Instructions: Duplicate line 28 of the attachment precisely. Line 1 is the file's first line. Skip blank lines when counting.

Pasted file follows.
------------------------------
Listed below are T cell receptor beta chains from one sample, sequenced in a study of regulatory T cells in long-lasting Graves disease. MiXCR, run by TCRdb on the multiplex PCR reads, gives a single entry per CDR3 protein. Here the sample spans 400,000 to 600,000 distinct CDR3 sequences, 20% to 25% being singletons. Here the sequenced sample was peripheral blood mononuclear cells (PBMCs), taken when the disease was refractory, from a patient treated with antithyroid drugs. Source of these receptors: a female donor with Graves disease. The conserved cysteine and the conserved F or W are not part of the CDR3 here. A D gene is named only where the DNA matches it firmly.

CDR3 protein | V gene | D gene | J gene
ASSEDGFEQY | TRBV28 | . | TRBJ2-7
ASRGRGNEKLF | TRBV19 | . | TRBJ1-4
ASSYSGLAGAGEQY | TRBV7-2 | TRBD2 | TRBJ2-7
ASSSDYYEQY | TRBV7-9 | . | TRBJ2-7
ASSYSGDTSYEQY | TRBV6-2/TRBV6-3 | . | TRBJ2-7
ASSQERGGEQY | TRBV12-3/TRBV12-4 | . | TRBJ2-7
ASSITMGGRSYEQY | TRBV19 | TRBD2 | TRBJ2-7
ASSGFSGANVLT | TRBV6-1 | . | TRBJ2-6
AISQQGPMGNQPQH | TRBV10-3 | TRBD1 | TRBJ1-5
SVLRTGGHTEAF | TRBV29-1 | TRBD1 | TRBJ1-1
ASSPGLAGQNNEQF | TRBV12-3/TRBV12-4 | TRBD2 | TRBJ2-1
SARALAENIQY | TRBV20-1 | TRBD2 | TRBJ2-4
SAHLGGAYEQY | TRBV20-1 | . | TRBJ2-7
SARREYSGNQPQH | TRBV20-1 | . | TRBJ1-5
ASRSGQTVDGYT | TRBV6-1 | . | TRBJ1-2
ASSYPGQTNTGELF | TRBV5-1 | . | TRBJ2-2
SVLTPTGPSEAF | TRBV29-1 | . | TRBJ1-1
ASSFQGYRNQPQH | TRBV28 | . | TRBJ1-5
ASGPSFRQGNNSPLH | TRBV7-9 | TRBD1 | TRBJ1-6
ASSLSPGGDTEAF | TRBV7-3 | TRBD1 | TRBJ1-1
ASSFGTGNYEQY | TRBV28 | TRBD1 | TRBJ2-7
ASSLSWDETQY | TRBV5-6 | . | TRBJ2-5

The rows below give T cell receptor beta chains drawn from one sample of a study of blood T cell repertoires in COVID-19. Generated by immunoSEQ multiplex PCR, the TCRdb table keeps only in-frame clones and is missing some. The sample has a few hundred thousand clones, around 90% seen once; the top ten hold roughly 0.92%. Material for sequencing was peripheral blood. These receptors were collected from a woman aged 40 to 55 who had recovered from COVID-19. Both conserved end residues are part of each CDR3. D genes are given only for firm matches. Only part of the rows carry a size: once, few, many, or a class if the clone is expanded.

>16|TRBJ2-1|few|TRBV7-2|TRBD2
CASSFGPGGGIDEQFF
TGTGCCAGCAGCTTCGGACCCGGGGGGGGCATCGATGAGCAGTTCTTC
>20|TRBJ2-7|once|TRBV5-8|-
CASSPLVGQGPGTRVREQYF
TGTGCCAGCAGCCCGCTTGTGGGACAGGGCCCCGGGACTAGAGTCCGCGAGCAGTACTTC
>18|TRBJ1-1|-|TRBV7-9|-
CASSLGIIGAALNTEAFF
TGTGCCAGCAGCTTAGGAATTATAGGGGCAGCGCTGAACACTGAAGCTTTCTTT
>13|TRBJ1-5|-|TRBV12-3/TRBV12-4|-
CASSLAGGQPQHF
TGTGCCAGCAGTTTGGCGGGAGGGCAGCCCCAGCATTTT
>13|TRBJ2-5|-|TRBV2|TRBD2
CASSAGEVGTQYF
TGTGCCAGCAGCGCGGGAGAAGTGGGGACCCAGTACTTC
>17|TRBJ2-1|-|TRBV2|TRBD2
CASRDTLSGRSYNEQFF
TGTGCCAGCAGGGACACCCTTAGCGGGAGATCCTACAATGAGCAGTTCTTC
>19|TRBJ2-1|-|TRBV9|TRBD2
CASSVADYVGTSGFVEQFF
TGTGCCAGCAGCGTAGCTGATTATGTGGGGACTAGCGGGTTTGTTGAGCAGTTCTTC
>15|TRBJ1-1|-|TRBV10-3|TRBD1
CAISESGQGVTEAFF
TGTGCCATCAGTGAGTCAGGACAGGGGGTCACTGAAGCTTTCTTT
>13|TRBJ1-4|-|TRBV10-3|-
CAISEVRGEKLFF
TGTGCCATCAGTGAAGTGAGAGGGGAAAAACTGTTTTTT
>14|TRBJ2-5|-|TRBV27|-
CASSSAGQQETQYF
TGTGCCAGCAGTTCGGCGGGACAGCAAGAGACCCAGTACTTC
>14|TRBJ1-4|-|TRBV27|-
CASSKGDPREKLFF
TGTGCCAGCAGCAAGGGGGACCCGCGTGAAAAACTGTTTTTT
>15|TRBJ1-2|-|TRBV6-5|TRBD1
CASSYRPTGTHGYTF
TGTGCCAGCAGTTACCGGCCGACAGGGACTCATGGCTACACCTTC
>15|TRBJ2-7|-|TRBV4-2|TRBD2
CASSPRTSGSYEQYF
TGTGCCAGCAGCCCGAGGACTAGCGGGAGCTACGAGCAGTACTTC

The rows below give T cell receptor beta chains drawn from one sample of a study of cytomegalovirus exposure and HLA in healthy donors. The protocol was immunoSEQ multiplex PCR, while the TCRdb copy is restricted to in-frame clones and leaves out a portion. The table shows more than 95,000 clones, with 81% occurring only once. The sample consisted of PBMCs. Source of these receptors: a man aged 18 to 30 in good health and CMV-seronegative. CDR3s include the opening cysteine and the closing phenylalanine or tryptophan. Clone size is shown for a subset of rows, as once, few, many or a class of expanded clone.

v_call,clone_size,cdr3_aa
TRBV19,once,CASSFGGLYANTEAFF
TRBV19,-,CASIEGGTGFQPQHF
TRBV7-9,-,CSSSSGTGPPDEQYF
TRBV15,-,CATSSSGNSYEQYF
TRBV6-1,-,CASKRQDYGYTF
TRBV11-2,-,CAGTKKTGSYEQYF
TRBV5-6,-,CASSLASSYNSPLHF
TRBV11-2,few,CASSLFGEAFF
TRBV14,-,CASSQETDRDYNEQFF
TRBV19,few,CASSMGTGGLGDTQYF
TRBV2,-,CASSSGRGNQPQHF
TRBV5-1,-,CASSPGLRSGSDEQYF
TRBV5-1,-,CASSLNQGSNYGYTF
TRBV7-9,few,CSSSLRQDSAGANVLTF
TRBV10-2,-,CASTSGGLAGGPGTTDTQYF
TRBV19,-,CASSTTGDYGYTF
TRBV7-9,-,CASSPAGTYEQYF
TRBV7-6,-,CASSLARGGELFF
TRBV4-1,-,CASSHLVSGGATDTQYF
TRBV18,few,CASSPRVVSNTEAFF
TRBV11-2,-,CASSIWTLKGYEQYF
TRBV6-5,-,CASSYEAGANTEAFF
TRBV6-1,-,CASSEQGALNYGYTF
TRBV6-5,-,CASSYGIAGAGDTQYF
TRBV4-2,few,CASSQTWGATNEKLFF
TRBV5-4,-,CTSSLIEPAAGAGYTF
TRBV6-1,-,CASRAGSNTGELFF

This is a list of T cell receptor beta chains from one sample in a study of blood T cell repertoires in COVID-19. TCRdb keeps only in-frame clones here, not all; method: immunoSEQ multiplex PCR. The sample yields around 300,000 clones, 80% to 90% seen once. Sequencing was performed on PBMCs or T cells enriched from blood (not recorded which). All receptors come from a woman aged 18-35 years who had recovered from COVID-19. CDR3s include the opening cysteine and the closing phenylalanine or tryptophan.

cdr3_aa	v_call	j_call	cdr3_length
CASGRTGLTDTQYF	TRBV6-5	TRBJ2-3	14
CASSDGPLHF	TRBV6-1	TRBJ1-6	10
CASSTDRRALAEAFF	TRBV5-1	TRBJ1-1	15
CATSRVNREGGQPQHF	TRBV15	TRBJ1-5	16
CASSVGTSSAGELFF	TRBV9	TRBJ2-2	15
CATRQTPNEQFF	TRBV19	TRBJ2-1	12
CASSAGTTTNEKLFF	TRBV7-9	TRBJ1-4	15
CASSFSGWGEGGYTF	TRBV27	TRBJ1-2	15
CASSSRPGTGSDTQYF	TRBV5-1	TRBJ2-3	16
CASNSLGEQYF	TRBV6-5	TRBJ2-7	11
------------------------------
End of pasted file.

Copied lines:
TGTGCCAGCAGCTTCGGACCCGGGGGGGGCATCGATGAGCAGTTCTTC